One day after the mid-term elections, Tennessee state Representative Rick Staples (D-District 15) filed the state’s first piece of sports betting legislation ahead of the 2019 session, which begins Jan. 8. The bill, HB 0001, while an initial effort, covers many of the key points needed for meaningful legislation.
The “Tennessee Sports Gaming Act,” filed on Nov. 7, calls for legal sports betting “only in jurisdictions that approve sports betting by local option election.” This language seems to infer that legal sports betting would be brought to Tennessee voters and could potentially be approved on a county-by-county basis. In a similar situation in Louisiana, voters in some parishes approved daily fantasy sports, while voters in other did not.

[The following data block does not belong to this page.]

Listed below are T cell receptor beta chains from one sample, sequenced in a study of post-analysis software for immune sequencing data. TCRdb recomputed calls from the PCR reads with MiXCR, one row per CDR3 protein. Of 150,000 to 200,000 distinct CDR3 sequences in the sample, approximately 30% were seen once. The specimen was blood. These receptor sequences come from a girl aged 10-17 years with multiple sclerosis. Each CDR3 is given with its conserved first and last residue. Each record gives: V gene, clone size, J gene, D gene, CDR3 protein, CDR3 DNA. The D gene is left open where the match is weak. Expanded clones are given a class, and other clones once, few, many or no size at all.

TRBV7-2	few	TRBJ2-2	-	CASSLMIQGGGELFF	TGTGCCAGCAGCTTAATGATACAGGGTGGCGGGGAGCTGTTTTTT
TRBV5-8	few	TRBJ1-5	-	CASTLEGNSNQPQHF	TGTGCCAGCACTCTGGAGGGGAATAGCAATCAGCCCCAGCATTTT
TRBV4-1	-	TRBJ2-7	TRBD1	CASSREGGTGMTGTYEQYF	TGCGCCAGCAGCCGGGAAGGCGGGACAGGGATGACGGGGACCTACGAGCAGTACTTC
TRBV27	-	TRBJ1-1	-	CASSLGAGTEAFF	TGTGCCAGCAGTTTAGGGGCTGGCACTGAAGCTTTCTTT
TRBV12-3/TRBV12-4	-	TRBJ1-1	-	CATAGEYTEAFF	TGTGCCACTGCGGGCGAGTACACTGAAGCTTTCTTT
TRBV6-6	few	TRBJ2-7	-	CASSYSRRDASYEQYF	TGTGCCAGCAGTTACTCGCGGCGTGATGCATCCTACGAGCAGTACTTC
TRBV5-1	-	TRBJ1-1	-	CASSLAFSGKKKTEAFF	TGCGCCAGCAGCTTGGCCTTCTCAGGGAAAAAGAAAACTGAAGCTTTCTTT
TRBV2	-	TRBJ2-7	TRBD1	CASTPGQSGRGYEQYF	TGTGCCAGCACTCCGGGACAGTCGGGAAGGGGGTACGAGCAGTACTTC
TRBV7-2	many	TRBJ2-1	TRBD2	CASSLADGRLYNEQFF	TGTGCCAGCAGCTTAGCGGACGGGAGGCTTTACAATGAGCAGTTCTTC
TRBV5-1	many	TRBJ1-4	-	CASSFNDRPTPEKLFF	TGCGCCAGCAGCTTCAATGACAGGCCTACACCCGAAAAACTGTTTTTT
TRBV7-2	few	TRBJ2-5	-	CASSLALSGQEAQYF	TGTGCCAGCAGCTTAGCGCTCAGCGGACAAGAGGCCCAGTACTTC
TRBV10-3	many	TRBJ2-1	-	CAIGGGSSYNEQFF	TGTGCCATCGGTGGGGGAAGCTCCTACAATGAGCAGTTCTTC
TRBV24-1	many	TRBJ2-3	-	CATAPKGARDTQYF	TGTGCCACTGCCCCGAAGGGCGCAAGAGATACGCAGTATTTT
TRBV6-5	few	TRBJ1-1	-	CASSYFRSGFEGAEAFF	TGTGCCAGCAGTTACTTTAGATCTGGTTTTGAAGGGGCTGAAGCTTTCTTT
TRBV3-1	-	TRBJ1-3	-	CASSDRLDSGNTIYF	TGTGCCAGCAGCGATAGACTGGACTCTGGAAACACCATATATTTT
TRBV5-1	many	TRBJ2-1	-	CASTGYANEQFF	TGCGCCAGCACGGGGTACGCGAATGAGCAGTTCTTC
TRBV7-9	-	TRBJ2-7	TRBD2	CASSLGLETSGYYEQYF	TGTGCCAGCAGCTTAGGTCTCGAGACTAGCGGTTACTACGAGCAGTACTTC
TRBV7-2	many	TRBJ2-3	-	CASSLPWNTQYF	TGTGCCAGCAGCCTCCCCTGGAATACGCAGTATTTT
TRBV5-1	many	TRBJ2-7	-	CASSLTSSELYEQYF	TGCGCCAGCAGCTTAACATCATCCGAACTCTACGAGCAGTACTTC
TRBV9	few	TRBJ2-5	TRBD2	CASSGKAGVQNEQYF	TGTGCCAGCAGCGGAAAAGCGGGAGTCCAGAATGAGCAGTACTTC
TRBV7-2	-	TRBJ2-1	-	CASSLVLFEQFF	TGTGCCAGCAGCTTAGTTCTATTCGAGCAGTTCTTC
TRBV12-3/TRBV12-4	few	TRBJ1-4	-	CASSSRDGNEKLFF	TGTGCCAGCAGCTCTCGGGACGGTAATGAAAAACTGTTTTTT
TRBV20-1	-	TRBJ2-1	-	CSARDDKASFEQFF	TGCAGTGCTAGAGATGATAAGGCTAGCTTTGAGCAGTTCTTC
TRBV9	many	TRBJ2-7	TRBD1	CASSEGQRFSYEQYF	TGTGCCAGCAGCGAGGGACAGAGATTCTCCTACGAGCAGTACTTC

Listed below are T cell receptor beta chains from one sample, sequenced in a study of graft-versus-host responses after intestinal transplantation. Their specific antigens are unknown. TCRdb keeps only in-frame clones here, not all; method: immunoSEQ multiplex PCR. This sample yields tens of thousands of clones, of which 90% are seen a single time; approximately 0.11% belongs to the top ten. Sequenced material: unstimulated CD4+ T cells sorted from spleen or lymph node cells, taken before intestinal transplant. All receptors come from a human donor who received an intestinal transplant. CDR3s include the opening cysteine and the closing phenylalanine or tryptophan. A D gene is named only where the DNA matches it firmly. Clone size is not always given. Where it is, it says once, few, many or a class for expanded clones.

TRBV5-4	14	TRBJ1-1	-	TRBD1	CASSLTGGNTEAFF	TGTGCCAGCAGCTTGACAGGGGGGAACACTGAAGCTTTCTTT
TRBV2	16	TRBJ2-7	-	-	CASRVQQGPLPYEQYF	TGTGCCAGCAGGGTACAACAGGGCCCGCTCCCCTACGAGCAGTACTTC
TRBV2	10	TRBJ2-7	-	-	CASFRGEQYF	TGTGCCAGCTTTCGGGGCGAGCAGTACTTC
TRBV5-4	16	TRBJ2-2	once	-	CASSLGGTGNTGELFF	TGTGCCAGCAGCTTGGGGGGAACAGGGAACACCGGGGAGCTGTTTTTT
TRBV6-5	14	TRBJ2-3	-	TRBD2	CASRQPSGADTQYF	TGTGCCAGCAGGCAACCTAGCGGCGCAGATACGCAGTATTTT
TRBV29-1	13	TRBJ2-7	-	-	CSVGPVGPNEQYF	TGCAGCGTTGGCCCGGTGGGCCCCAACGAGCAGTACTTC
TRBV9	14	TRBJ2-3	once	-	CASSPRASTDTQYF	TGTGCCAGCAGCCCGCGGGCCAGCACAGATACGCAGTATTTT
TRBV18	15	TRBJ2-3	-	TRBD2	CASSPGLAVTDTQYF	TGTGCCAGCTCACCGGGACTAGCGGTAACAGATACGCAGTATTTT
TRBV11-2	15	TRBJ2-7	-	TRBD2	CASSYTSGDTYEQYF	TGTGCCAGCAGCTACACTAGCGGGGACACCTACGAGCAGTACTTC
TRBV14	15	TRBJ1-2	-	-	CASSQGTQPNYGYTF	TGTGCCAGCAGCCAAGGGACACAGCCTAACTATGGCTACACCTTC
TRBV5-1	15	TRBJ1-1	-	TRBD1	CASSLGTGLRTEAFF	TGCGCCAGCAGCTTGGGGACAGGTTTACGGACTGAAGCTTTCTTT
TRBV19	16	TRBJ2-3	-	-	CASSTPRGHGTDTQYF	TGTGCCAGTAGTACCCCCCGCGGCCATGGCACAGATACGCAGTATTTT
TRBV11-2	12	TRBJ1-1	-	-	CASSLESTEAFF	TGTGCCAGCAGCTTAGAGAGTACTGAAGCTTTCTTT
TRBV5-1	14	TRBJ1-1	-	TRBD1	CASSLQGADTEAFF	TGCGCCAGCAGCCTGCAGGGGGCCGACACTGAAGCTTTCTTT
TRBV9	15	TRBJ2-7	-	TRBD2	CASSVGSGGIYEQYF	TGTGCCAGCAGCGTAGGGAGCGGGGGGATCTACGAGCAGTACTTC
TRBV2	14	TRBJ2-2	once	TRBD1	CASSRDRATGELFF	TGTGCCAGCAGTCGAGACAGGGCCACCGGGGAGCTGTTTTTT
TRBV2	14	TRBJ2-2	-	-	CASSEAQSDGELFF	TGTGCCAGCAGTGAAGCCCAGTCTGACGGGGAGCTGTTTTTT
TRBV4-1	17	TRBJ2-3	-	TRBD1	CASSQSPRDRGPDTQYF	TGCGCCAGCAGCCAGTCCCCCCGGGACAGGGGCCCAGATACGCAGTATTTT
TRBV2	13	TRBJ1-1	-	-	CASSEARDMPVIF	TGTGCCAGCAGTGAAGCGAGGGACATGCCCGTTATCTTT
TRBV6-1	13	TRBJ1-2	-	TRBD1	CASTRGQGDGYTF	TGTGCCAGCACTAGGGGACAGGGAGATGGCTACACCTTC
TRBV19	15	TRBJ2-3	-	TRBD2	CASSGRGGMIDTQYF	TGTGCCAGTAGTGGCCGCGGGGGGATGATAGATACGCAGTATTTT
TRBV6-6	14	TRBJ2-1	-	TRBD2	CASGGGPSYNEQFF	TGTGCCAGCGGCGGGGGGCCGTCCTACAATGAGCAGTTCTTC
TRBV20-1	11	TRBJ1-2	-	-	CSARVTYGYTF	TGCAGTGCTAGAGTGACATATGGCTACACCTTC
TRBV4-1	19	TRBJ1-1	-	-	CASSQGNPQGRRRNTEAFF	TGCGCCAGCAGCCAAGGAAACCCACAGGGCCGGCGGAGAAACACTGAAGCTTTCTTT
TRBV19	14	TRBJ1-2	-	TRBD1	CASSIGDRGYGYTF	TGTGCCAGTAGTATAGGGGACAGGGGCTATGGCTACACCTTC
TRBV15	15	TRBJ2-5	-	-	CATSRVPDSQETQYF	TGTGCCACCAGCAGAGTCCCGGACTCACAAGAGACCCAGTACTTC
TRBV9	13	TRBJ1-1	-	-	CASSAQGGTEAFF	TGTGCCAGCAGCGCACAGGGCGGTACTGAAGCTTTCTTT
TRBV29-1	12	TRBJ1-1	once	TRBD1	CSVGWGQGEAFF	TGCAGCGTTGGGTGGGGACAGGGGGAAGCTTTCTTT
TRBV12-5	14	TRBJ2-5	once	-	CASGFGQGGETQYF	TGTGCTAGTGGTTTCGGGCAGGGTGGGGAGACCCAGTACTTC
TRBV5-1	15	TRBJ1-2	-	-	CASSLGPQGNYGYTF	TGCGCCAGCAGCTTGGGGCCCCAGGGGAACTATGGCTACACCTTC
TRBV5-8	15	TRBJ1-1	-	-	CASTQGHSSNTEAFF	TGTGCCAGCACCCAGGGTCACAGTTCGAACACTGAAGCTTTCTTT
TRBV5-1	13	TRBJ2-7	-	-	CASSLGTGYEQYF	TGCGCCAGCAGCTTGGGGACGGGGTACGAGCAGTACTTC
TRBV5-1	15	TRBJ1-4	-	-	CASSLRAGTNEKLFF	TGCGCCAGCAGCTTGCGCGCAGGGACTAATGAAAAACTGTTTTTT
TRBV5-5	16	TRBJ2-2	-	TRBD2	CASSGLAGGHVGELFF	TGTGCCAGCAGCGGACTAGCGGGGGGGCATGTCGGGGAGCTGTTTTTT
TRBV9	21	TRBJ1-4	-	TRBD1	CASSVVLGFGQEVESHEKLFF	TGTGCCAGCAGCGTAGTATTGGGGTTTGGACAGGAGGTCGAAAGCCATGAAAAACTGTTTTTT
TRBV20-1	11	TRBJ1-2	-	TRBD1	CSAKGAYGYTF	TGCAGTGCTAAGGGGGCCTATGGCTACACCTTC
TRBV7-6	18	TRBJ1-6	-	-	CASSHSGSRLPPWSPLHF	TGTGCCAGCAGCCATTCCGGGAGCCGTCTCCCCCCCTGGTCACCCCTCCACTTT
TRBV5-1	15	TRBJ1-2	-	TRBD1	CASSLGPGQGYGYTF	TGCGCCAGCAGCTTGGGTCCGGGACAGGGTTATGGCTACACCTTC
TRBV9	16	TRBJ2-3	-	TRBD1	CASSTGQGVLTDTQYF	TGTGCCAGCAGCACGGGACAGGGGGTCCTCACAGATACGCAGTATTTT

The Tennessee bill calls for a 10 percent tax on a licensee’s adjusted gross income. Nevada’s 6.75 tax on gross sports betting revenue is the lowest of all states with legal sports betting while new sports betting jurisdictions in Pennsylvania and Rhode Island impose rates of 34 percent or higher. The bill would set the licensing fee at $7,500.